Age related hearing loss (or presbyacusis) shows a link between one’s age and the rate of hair cell death that occurs in the inner ear. Research has linked memory problems and unmanaged hearing loss. They have found there is a link to the progression of dementias, such as Alzheimer’s disease. This article investigates the issue in a little more depth. It also shows how the two might be linked.
How We Hear?
The process of ‘hearing’ may be described as a series of mechanical processes. The system ensures the efficient transfer of sound through the air filled outer and middle ear chambers. The sound then travels into the fluid filled inner ear.
On a very basic level the outer ear captures and funnels sound vibration. The eardrum vibrates. Which in turn enables the effective transfer of sound across the ossicular chain. This is located in the middle ear. The cochlea is located in the inner ear. It is responsible for receiving sound vibration. It converts sound into a nerve impulse. This is then transferred via the auditory nerve to the brain for re-interpretation. The receptors (tiny hair cells) enable this final process. There are thousands of these tiny hair cells, or stereocilia.
Interference in the transmission of sound will affect one’s hearing capability. The transmission can be impeded in the outer, the middle or the inner ear. When conductive losses occur this happens in the outer or middle ear. The most common cause is due to hair cell decline in the inner ear.
As the body ages, the hair cells decrease in both quantity and quality. The inability of the body to regenerate replacement cells results in permanent hearing loss. The rate of hair cell decline varies for people within the same social generation. This may be due, in part to other factors such as:
- Hereditary links
- Degrees of noise exposure
- Even use of certain ototoxic medication
It is a widely accepted reality that by the age of 70, three in every four people are affected. Loss of hearing, without intervention, is a possible cause for the progression of dementia.
Hearing Loss and Cognitive Decline
Age related hearing loss rarely leads to subtotal hearing loss. For most individuals the volume of sound is maintained . But the level of intelligibility, or clarity, is compromised. For many, this manifests in the perception that people mumble or speak indistinctly.
In cases where intervention to improve hearing is not sought, it is common to see social isolation and memory problems.
The amount of energy used to hear is both physically and psychologically challenging. A person struggles to understand the pace and tenet of speech must not be underestimated. The potential for misunderstanding what is being said leads to avoidance. People with hearing difficulty fear being mocked by others . Avoiding people is easier for many, than to consider wearing a hearing aid.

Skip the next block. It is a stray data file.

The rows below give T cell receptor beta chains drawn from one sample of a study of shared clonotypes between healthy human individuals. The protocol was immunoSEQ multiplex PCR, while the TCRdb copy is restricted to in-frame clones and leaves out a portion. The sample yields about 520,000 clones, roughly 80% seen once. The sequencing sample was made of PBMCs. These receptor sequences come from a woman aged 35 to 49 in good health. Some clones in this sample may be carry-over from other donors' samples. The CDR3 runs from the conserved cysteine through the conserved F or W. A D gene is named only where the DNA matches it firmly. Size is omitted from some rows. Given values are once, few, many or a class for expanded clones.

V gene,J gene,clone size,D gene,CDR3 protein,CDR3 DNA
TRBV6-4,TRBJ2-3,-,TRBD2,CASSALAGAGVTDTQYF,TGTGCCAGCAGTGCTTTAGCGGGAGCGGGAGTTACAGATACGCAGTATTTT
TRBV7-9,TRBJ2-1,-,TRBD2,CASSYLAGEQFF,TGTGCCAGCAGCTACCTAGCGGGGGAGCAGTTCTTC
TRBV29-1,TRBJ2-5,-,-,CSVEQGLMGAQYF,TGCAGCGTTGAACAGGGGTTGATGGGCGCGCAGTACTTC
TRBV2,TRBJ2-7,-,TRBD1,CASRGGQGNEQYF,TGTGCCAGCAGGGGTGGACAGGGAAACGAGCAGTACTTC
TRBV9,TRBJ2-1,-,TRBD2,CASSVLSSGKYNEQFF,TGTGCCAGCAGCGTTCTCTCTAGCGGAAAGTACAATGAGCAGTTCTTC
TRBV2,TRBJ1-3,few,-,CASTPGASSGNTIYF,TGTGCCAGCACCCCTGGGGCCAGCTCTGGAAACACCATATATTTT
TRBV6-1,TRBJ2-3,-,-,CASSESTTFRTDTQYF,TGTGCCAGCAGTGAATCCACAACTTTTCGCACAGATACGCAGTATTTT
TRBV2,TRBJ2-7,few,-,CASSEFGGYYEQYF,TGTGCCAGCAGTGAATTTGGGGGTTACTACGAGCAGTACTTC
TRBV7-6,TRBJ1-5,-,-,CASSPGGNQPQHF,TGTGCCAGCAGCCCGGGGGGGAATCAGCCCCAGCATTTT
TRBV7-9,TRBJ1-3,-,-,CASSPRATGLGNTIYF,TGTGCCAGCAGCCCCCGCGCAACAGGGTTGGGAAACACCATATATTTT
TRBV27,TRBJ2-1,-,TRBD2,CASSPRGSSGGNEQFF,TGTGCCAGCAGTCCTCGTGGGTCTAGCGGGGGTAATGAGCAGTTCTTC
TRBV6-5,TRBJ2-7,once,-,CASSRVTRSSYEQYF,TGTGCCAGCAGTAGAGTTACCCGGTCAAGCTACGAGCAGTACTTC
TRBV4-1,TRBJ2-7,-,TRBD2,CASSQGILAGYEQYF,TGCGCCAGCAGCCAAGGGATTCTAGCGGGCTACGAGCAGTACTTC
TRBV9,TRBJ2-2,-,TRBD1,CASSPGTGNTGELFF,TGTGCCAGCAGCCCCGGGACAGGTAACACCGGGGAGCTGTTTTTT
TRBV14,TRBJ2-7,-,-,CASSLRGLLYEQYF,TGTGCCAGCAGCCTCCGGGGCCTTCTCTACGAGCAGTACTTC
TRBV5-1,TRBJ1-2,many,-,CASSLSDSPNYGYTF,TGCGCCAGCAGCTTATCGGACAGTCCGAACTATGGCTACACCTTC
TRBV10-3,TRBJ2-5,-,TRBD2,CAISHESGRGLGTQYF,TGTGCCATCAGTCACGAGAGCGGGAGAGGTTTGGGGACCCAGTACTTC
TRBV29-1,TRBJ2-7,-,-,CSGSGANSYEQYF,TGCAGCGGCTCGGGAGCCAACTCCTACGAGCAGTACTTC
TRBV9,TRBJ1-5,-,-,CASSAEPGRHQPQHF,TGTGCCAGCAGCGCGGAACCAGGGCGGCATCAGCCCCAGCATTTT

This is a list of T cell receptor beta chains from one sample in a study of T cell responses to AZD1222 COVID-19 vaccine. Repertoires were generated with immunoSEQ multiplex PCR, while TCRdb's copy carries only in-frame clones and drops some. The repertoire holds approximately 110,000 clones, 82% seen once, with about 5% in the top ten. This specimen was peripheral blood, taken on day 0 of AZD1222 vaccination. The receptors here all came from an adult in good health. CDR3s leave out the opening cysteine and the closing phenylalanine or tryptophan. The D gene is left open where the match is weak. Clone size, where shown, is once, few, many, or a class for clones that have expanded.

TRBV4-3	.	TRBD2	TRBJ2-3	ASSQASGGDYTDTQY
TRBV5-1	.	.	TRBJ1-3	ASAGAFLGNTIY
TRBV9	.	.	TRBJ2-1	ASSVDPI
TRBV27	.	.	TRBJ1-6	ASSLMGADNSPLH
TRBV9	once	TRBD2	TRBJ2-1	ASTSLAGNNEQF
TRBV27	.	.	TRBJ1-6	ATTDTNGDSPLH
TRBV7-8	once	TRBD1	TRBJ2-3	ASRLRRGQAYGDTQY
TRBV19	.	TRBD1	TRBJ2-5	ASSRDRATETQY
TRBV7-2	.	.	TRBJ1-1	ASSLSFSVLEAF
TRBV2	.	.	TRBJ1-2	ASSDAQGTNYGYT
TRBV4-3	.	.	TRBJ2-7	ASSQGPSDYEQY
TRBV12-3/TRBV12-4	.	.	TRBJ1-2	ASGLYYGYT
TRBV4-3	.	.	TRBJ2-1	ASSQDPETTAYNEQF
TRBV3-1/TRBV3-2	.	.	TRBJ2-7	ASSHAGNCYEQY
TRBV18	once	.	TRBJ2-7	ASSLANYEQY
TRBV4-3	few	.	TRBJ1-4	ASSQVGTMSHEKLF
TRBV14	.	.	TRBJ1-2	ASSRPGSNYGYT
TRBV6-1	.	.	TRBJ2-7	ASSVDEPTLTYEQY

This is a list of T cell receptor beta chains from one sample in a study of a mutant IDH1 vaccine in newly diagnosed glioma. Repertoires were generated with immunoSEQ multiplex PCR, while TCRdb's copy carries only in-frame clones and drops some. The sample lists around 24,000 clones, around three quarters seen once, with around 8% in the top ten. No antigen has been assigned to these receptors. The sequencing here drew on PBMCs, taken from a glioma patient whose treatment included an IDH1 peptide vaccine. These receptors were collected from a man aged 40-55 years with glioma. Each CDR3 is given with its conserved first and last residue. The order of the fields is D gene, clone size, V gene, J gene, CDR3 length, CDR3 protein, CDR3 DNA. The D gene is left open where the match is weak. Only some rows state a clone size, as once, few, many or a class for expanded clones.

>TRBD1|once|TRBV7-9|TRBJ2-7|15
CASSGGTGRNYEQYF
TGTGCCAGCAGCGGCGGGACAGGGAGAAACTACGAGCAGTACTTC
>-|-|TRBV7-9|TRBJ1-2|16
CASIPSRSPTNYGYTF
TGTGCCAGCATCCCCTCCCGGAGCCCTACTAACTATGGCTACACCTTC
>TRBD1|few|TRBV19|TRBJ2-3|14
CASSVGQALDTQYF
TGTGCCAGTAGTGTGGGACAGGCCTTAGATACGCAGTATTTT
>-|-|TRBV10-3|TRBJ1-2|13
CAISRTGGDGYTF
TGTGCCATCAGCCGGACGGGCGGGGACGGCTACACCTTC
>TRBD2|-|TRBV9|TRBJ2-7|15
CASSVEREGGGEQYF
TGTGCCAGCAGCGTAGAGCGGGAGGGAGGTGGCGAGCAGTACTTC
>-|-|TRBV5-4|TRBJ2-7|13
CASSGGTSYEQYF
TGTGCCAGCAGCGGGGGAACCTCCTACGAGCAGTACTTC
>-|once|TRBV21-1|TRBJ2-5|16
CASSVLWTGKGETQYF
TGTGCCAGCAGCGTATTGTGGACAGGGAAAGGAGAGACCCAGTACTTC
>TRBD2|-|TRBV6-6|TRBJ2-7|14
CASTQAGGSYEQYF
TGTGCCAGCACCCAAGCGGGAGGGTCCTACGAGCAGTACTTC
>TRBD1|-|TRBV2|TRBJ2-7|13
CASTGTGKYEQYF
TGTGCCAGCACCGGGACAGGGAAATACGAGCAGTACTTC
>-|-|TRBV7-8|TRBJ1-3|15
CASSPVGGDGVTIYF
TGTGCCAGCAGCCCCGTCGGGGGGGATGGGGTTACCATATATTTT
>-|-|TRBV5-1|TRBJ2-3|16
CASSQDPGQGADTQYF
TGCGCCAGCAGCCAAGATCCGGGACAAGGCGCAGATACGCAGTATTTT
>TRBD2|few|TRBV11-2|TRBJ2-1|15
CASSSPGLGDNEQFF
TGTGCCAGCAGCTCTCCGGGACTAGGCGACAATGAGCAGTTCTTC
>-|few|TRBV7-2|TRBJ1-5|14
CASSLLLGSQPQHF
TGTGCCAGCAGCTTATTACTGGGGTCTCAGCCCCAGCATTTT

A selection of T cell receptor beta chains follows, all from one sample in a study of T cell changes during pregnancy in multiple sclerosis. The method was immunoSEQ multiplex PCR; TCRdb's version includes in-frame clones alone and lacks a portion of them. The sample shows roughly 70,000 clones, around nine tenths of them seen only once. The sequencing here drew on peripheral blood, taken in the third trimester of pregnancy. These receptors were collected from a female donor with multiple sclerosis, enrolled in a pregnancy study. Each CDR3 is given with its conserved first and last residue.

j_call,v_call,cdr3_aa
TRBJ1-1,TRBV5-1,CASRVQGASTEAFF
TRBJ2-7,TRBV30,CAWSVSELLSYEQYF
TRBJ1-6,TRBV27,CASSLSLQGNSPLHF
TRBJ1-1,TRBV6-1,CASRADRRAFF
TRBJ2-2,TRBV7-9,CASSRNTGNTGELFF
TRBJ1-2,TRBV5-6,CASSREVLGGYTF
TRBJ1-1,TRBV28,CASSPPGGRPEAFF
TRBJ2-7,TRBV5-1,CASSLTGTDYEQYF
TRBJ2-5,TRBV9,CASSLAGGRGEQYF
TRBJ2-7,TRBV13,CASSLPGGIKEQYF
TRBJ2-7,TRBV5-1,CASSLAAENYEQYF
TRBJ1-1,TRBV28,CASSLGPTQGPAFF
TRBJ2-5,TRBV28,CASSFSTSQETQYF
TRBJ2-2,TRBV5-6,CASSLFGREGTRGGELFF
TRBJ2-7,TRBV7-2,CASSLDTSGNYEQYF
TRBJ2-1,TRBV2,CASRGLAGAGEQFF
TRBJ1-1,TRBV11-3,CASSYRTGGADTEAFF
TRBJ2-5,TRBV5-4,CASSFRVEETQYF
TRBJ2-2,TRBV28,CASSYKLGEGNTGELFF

Reduced auditory stimulus and patterns of social isolation are causing concern. This is thought to contribute to the development of dementia. An article, in The Journal of the American Medical Association, recently highlighted that… untreated hearing loss contributes to dementia progressing faster.
Johns Hopkins University studies have determined that social isolation contributes to developing dementia. The study has 639 participants. Researchers found those that had hearing loss at the beginning of the study were more likely to develop dementia. In fact, the risk of developing dementia over time was believed to increase by as much as fivefold.
Managing Hearing Loss
It is important that any hearing deficit is investigated by a health professional. An initial consultation will rule out temporary causes: such as earwax blockage. It will also help to establish the general health and condition of the outer ear. Then, the hearing threshold level is assessed against a normative value. The hearing test, which is normally conducted at a private hearing center, is vital. It determines the correct means of intervention. Depending upon the extent of hearing loss, treatment maybe through hearing aid amplification. A person may also need to use of situation-specific devices. These are amplified telephones or basic lifestyle changes. While there is no cure for hearing loss there are ways of managing the condition. This enables effective communication. Techniques such as:
Facing the speaker
Being aware of the room acoustics
Limiting background noise can all help. Whether used alone or in conjunction with amplification devices.